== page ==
There are no contribution limits to a 529 college savings plan, so you can contribute as often as you can and keep that money growing at your own pace.
The IRS considers 529 contributions to be finished gifts for federal income tax deduction purposes, so anyone who donated money to the 529 can claim a $16,000 annual gift tax exclusion per beneficiary in 2022.
10. Traditional IRA
A traditional custodial IRA is a good investment for your child’s future. Your child can start saving for their future now, and they will thank you later.
To open a custodial IRA with and then contribute to a child’s custodial account requires that the child have taxable income. An IRA may be opened for your child, regardless of age, if they have earned income.
The money in this account can grow tax-free and be used to save for retirement or other expenses in the future.
A typical IRA is considered pre-tax since all of the money, your contributions, and any earnings they’ve accrued are regarded.
When you withdraw from a traditional custodial IRA during retirement, you must pay taxes on the amount (at your then-applicable tax rate).
Per the IRS, contribution limits are:
- $6,000 ($7,000 if you’re age 50 or older), or
- If less, your taxable earned income for the year
We get that starting a retirement account for a kid sounds confusing, so be sure to talk to a financial advisor to see if a traditional IRA custodial account is suitable for your child’s future retirement savings.
11. Roth IRA
A Roth custodial IRA is a good investment option for children with taxable earned income because their contributions will grow tax-free, and the account offers flexibility.
Just like traditional IRAs, one of the IRS guidelines for opening a Roth IRA is that your child(ren) must have taxable earned income to open a custodial Roth IRA.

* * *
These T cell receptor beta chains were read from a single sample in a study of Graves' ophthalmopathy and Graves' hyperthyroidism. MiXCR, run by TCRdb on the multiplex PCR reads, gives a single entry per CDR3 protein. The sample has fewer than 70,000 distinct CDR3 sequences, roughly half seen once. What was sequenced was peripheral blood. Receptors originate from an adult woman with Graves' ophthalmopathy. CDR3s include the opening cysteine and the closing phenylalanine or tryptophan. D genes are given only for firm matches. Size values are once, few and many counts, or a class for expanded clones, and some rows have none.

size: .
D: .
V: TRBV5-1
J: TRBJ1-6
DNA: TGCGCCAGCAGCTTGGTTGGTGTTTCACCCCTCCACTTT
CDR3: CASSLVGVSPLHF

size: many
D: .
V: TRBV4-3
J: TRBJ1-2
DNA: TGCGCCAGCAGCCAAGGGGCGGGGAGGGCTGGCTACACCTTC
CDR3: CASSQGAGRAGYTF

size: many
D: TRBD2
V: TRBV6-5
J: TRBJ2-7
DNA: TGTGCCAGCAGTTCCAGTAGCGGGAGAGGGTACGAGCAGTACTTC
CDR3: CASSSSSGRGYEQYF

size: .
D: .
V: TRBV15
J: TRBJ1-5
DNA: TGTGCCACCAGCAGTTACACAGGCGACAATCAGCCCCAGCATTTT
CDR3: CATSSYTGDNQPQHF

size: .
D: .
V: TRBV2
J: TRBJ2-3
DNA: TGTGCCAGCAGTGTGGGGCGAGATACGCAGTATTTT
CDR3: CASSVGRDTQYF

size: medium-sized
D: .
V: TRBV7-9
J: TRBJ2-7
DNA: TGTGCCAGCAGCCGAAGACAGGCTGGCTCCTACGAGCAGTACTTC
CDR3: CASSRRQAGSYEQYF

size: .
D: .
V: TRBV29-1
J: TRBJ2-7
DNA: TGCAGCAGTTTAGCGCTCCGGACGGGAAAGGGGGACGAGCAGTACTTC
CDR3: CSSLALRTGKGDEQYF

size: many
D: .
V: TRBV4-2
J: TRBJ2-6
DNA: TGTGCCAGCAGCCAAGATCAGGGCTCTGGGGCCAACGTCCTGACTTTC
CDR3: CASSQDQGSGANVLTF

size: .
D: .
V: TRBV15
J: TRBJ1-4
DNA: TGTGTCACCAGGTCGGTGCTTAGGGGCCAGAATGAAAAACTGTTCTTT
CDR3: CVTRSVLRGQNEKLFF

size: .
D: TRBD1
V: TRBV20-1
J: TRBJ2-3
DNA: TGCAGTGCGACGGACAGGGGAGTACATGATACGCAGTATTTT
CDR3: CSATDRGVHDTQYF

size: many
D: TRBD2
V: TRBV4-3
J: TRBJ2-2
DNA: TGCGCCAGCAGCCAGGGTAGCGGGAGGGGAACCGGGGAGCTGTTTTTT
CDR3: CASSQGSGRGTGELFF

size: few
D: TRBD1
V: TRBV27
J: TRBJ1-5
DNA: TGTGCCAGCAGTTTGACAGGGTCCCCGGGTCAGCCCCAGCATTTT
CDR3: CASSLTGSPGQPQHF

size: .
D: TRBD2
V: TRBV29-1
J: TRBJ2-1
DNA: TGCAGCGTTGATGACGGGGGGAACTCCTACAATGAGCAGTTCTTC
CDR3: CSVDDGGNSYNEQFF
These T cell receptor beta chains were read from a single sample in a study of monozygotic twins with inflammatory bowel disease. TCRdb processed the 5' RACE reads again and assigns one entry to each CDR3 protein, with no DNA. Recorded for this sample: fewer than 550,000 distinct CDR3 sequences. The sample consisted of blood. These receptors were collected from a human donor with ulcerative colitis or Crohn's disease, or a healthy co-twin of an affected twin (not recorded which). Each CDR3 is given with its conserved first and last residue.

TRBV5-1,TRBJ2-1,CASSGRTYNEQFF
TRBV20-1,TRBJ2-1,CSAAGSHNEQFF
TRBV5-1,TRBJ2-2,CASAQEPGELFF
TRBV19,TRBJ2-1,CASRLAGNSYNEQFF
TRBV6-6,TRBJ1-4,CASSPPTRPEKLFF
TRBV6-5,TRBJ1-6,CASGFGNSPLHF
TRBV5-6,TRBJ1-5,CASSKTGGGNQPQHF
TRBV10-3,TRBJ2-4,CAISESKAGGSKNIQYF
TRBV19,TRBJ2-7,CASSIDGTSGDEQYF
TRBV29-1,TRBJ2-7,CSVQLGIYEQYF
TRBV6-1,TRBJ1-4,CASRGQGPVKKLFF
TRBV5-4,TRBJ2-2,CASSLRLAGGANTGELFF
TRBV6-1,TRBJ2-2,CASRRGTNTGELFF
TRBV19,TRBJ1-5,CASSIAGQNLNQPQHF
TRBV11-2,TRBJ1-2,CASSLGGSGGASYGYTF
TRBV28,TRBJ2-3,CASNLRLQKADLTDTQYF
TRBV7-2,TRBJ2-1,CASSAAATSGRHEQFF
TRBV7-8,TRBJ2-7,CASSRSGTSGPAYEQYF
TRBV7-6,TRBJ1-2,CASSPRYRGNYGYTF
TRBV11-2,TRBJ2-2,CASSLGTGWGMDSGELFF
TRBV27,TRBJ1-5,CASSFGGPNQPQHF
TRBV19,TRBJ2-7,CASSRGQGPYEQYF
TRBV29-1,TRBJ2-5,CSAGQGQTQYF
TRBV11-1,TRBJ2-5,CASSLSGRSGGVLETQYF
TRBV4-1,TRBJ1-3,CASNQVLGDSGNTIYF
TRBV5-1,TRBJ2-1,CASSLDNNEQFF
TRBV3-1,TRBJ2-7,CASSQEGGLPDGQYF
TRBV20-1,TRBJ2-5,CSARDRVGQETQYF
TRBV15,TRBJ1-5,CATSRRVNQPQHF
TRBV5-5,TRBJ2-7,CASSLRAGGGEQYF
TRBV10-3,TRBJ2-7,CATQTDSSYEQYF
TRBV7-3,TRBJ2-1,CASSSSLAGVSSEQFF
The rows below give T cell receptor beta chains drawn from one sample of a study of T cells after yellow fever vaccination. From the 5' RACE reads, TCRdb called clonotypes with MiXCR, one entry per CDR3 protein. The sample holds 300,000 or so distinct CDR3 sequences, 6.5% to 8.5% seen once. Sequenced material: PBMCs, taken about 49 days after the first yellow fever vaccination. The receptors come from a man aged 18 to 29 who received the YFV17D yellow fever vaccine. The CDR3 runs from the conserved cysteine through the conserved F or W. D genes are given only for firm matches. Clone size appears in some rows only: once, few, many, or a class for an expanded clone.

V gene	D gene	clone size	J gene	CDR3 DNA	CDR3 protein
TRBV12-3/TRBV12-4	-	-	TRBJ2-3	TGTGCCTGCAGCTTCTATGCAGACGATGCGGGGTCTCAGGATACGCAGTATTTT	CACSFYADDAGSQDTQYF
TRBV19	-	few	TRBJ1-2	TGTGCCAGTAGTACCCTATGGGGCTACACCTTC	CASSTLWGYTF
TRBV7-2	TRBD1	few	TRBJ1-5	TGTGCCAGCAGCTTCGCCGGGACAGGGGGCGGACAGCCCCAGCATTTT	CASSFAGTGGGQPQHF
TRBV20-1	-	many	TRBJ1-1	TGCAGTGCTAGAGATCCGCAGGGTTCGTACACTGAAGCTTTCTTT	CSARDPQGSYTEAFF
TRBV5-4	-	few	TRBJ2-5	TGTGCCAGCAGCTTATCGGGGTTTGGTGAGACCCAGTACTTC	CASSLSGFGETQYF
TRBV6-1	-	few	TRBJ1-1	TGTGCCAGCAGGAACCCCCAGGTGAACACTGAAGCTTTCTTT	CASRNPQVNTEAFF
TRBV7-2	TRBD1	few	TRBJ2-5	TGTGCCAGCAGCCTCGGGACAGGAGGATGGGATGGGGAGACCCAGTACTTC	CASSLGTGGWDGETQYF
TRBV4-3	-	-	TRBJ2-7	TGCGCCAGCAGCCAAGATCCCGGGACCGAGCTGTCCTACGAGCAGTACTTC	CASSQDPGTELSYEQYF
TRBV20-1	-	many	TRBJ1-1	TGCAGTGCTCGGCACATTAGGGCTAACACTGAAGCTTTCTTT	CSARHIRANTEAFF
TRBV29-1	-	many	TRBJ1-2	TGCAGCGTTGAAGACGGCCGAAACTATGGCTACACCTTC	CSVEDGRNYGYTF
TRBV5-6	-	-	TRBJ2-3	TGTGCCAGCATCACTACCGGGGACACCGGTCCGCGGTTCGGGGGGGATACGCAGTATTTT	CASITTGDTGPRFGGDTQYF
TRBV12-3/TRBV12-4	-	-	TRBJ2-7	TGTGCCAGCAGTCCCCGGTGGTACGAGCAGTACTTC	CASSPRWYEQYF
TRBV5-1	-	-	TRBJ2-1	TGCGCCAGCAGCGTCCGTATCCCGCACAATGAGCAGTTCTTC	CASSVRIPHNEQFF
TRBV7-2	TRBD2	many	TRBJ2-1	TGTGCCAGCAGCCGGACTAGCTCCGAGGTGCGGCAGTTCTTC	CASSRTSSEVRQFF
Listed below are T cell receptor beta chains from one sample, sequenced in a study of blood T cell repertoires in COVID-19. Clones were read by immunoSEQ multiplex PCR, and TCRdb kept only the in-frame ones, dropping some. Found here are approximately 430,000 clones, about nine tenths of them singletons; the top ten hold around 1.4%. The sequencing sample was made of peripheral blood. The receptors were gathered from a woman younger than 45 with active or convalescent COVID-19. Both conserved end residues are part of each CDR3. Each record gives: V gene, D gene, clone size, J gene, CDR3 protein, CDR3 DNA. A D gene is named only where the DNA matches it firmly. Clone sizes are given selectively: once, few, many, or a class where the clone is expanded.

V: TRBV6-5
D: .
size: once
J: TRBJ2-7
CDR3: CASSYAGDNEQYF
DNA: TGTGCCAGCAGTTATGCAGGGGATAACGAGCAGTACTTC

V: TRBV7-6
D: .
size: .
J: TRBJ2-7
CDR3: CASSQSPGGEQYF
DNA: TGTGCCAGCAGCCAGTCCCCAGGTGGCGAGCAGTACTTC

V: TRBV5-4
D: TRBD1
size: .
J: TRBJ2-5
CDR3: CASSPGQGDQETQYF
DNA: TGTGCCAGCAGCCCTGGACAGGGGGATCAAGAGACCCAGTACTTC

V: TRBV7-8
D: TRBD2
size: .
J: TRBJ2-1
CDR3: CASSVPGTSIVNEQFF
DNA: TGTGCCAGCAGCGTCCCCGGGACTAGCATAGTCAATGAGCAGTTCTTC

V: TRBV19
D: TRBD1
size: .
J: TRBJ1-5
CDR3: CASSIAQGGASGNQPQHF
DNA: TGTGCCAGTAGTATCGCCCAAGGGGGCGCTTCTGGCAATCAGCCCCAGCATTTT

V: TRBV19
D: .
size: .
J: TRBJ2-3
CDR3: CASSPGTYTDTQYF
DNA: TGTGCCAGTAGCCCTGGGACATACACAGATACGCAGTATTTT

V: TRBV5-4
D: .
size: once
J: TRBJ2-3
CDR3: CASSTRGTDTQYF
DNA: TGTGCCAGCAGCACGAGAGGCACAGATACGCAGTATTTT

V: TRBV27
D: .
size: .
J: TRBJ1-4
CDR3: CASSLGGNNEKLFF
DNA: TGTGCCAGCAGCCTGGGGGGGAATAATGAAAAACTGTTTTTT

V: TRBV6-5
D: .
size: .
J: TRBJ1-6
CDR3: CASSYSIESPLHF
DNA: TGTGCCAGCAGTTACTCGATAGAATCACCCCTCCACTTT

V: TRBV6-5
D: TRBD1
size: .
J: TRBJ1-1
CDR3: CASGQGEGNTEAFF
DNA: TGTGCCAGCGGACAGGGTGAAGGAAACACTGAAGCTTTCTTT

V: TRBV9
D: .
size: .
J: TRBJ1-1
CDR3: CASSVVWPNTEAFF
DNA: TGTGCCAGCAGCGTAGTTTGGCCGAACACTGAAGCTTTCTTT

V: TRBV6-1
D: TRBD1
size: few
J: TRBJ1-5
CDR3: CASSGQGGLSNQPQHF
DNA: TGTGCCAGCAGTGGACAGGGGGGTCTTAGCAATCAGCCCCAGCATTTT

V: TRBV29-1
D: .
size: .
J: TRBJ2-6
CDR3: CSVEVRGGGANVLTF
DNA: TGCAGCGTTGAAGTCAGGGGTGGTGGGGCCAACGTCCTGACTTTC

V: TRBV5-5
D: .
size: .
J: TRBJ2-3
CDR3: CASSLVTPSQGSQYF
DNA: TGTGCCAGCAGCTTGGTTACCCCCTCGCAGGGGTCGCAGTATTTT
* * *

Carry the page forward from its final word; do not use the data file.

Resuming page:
In a Roth IRA, custodial account contributions grow tax-free, meaning that the account holder will not have to pay taxes on the money when they withdraw.
This can be a significant benefit, especially if the child’s taxable income is low when they start investing in a Roth IRA. Additionally, a Roth custodial IRA offers more flexibility than other types of investment accounts.
For example, the account holder can withdraw money from a Roth IRA without penalty. This can be helpful if the child needs to access the money from the Roth IRA for an unexpected expense.
One place where you can open a Custodial Roth IRA is M1 Finance, with their M1 Plus plan.
Investing: Taxable Accounts
12. Non-Custodial Brokerage Account
One thing – you will have to pay the capital gains taxes based on your own tax rates instead of the child’s rate.
According to this tax, parents are responsible for paying the marginal income tax rate on all unearned income earned in the account. This regulation applies equally to any unearned income accrued by minors under 19 or full-time students under 23.
13. UGMA/UTMA Trust Accounts
UGMA stands for Uniform Gifts to Minors Act, and UTMA stands for Uniform Transfers to Minors Act. These are two different ways to set up an account for a minor child.
With either type of account, the money is held in a custodial account for the child until adulthood.
When choosing between a Uniform Gifts to Minors Act and Uniform Transfers to Minors Act account, there are a few things to remember:
- Consider how you want the money to be used
- Think about how much control you want over the account
- Consult with a financial advisor to see which type of account is right for your child
Once the money is deposited into the account, it can be used for various purposes, including education expenses, extracurricular activities, and even their first car.
Why Invest For Your Kids
Kids need to learn about money if they’re going to be wise with it in the future.